From 'Fisheye' to fish eye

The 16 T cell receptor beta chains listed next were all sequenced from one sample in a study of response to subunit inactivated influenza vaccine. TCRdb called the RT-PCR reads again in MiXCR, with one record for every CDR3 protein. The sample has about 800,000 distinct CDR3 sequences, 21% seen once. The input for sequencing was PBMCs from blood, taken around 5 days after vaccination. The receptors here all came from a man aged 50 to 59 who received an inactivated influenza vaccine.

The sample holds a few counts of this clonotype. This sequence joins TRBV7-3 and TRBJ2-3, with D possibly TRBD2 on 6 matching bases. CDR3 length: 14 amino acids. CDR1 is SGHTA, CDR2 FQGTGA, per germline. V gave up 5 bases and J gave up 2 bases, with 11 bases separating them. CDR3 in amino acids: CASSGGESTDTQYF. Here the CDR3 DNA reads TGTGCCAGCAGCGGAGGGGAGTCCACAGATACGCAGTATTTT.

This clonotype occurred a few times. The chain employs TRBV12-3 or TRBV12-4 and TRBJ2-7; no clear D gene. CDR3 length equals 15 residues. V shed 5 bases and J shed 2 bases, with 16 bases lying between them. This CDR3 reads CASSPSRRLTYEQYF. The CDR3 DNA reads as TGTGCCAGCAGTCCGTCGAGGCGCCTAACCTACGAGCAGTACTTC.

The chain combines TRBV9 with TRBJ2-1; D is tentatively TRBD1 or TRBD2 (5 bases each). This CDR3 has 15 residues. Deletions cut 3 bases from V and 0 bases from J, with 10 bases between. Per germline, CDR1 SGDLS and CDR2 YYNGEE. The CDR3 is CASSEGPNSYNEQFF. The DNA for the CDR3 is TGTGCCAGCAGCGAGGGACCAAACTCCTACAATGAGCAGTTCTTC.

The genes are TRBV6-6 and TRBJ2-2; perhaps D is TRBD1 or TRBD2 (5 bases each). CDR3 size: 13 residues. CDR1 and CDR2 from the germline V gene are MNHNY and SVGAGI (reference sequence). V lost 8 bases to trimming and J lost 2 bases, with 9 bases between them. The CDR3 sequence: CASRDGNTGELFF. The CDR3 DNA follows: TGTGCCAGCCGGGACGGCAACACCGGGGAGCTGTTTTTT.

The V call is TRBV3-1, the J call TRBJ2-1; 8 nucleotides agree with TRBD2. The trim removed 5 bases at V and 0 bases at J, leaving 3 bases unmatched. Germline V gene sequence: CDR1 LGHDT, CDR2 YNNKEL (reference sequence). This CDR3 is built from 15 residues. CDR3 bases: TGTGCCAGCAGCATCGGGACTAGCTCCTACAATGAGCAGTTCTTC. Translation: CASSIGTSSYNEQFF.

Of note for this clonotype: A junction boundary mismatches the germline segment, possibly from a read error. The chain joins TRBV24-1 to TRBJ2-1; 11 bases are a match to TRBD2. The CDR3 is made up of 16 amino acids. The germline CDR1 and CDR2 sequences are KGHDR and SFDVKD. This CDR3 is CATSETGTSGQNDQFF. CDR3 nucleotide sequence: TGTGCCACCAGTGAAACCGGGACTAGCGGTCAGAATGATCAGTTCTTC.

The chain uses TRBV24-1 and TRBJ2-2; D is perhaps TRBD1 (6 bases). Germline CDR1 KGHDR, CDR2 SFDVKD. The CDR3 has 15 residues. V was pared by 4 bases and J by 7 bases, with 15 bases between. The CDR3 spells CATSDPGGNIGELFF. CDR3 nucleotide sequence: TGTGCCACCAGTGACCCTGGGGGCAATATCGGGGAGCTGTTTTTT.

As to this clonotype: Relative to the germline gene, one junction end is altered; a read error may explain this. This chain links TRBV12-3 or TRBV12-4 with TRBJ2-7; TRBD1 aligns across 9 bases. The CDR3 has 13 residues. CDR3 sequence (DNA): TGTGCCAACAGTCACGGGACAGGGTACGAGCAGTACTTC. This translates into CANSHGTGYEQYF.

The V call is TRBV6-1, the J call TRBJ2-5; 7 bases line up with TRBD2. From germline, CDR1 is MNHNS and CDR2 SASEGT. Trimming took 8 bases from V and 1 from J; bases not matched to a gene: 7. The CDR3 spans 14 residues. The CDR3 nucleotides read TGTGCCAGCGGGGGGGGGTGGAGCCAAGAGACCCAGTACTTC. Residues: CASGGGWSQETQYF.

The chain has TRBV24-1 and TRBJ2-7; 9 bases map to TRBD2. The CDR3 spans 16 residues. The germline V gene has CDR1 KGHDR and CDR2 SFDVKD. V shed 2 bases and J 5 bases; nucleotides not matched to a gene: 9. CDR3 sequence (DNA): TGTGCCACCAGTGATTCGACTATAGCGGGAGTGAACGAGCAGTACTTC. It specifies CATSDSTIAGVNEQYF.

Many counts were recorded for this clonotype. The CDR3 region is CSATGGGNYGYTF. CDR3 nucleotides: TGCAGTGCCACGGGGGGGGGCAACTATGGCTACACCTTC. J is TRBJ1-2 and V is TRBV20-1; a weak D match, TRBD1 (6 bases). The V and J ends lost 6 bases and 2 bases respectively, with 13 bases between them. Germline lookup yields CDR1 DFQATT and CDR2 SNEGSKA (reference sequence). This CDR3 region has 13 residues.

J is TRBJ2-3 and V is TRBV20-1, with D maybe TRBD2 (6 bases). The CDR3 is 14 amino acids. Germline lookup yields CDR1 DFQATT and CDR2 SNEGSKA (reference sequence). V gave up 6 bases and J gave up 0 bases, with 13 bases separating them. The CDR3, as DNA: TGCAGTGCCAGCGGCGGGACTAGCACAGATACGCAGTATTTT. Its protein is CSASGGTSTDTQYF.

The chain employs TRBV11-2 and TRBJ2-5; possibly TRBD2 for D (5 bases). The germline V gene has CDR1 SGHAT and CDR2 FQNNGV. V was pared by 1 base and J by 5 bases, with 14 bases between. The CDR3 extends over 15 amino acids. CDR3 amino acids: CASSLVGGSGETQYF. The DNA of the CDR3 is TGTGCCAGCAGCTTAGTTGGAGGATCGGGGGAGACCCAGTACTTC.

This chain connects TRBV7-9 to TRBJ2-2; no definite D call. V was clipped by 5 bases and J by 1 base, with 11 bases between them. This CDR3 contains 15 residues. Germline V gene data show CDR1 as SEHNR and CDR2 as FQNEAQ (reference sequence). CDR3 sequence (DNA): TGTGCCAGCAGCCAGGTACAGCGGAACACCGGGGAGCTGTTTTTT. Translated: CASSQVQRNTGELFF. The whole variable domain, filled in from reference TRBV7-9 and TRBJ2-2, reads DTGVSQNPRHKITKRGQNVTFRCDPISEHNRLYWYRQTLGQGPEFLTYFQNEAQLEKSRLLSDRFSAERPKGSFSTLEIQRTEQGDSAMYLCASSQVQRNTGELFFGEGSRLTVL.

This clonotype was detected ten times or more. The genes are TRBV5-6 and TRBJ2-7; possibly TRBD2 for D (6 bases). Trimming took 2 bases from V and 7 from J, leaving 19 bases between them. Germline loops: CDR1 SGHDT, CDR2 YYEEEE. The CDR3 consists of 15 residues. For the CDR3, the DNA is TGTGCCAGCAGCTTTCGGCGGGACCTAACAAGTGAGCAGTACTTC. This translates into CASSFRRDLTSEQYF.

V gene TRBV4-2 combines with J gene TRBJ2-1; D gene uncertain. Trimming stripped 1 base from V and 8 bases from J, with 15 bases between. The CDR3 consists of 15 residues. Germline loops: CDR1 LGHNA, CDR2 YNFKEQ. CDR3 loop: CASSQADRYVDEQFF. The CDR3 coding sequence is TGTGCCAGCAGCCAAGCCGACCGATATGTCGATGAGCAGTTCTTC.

The eyes of most fish species are not so much different from the human eye. Their retina contains rods and cones, thus the ability to perceive visual details, colours as well as changes in brightness. Physiological data has revealed wavelength-tuned photoreceptors in the retina of reef fish suggesting that they can discriminate colour. This was also supported by behavioral studies using classical conditioning, showing that damselfish were able to discriminate coloured patterns for a food reward. Focusing however differs anatomically. Fish and amphibians adjust focus by moving the lens closer or further from the retina. Different fish species have developed special visual abilities to survive in their specific habitats. Fish that live at greater depths have adapted to darkness by developing a greater sensitivity to light and changes in brightness. Coral fishes have developed special colour, stripe and movement patterns as camouflage, a way of defense or to attract a partner.